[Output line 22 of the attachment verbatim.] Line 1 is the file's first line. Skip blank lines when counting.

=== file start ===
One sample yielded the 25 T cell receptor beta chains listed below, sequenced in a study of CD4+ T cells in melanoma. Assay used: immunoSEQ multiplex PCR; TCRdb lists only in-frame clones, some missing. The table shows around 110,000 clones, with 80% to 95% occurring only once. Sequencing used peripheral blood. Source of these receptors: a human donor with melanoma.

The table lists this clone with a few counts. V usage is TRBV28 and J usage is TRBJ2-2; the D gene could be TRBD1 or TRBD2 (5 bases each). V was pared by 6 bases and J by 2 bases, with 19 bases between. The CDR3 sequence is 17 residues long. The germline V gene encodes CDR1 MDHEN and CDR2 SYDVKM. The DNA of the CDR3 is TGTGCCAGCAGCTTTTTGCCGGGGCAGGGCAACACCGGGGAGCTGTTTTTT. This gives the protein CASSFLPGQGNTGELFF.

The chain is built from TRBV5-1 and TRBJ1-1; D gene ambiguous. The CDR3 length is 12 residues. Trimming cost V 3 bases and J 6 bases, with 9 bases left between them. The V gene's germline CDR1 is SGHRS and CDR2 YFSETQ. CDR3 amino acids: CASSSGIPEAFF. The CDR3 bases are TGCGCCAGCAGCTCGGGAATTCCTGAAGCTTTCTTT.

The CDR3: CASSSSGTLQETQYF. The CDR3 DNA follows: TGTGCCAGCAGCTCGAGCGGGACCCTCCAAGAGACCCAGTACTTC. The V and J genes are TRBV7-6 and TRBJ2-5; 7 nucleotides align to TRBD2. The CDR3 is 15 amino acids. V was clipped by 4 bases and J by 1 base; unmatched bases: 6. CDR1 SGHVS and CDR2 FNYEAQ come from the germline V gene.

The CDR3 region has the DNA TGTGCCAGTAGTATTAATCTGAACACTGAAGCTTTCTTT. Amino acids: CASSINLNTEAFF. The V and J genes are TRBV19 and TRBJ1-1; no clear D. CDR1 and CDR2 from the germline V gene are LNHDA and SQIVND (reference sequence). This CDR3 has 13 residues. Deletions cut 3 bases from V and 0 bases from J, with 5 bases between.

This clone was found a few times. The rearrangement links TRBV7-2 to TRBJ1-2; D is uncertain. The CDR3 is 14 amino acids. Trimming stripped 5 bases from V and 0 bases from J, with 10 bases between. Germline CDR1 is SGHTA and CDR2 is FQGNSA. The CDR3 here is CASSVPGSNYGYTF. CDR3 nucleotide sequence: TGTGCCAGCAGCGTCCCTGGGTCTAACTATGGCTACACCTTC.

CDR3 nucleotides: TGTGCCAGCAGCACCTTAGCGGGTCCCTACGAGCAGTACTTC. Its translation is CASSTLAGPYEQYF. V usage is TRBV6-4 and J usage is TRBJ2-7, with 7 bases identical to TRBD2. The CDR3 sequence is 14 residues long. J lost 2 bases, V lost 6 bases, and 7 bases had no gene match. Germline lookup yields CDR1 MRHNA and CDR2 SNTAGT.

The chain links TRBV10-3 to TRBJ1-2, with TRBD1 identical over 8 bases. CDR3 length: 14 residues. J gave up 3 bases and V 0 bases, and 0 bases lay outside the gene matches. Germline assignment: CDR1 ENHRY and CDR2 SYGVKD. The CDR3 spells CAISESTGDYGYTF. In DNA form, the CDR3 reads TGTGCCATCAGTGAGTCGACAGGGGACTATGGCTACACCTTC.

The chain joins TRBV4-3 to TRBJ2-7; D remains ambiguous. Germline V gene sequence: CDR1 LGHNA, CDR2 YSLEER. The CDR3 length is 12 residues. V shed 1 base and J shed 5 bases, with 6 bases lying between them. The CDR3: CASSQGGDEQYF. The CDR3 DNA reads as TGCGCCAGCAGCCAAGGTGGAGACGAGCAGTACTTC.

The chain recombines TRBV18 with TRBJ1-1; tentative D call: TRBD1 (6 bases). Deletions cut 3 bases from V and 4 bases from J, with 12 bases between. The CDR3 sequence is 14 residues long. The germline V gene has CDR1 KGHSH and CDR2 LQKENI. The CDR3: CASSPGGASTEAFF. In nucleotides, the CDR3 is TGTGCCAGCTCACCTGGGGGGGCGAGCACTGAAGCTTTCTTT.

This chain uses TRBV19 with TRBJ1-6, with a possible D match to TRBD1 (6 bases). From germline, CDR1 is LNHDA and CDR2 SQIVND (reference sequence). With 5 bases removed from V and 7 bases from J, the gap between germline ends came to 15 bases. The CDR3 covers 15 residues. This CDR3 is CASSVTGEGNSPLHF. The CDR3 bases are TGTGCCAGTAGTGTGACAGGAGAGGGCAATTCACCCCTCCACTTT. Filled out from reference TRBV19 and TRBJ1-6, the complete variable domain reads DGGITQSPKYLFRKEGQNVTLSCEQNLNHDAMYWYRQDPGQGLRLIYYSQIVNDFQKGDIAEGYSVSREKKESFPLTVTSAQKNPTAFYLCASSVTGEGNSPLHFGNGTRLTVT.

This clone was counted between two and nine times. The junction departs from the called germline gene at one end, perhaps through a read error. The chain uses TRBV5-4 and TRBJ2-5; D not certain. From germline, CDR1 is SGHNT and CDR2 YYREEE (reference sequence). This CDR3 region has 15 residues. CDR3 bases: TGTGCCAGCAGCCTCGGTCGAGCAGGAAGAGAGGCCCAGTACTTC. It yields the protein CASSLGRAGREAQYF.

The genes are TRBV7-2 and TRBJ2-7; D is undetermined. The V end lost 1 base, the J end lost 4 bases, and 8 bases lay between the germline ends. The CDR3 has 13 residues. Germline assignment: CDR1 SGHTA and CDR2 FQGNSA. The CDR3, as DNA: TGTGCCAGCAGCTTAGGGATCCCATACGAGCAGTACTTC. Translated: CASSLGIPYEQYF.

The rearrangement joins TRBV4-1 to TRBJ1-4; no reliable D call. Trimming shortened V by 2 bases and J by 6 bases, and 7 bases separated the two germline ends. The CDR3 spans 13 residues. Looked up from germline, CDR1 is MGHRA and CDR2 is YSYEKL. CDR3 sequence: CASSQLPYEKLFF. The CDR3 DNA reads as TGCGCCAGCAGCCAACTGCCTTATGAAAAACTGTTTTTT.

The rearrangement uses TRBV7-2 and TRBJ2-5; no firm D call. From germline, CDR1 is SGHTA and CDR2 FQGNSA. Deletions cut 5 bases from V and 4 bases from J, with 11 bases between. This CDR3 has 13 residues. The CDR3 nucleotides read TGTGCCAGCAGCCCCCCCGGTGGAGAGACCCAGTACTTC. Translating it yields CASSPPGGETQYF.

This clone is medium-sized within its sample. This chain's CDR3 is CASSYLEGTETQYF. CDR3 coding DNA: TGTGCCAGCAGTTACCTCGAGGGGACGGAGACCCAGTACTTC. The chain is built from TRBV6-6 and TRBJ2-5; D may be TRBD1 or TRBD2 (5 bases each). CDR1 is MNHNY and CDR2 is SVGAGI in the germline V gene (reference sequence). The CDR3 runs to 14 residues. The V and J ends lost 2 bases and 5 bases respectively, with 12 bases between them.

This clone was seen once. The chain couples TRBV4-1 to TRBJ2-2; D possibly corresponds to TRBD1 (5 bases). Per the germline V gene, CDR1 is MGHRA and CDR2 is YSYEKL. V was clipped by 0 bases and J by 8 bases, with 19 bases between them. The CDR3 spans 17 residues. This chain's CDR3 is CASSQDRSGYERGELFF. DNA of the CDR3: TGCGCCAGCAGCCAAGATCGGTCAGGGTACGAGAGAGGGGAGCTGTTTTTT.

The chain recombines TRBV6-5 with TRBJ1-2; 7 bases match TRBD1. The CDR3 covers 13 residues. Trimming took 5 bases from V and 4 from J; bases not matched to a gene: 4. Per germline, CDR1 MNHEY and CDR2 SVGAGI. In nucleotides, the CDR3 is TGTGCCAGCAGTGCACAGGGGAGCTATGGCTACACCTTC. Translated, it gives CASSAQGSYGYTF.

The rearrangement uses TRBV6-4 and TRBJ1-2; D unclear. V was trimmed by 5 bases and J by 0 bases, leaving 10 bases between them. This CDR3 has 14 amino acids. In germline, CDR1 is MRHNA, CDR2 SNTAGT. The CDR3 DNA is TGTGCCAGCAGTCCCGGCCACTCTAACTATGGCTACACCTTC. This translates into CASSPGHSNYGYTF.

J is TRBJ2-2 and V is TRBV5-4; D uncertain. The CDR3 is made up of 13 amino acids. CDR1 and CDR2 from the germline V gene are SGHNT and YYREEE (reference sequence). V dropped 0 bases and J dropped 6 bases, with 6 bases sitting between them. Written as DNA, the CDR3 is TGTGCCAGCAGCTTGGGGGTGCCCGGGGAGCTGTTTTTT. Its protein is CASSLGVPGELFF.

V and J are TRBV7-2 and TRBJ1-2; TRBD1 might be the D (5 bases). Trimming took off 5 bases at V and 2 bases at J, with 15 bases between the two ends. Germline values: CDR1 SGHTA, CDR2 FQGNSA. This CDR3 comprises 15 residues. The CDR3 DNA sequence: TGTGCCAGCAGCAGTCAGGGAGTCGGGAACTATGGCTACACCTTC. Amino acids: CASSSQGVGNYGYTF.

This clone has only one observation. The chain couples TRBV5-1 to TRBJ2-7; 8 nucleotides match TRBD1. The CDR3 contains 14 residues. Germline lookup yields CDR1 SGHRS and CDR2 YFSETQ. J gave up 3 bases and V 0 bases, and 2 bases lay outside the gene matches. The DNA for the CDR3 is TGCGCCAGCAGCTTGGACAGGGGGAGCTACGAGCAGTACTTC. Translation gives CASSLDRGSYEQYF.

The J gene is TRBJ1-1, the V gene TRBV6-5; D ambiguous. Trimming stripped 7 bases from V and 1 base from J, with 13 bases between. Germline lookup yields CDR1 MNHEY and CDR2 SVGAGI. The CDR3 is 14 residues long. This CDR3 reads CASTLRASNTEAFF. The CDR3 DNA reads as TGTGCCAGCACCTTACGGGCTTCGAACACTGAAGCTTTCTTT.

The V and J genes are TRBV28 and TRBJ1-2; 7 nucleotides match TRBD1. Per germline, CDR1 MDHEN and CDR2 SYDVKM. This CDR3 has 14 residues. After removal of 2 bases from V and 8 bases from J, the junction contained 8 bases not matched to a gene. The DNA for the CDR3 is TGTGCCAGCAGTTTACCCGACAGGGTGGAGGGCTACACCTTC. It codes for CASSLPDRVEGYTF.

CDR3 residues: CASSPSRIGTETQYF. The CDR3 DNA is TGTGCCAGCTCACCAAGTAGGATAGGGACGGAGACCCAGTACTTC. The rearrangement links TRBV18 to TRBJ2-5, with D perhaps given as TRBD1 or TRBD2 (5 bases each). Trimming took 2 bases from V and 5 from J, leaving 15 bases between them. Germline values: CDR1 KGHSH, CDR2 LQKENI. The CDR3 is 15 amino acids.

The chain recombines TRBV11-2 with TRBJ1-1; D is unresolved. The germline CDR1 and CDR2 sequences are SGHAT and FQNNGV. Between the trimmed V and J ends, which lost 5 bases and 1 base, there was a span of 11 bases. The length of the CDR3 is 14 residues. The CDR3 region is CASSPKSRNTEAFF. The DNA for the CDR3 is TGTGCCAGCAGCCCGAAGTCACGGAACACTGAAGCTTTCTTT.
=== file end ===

This clone has only one observation. The chain couples TRBV5-1 to TRBJ2-7; 8 nucleotides match TRBD1. The CDR3 contains 14 residues. Germline lookup yields CDR1 SGHRS and CDR2 YFSETQ. J gave up 3 bases and V 0 bases, and 2 bases lay outside the gene matches. The DNA for the CDR3 is TGCGCCAGCAGCTTGGACAGGGGGAGCTACGAGCAGTACTTC. Translation gives CASSLDRGSYEQYF.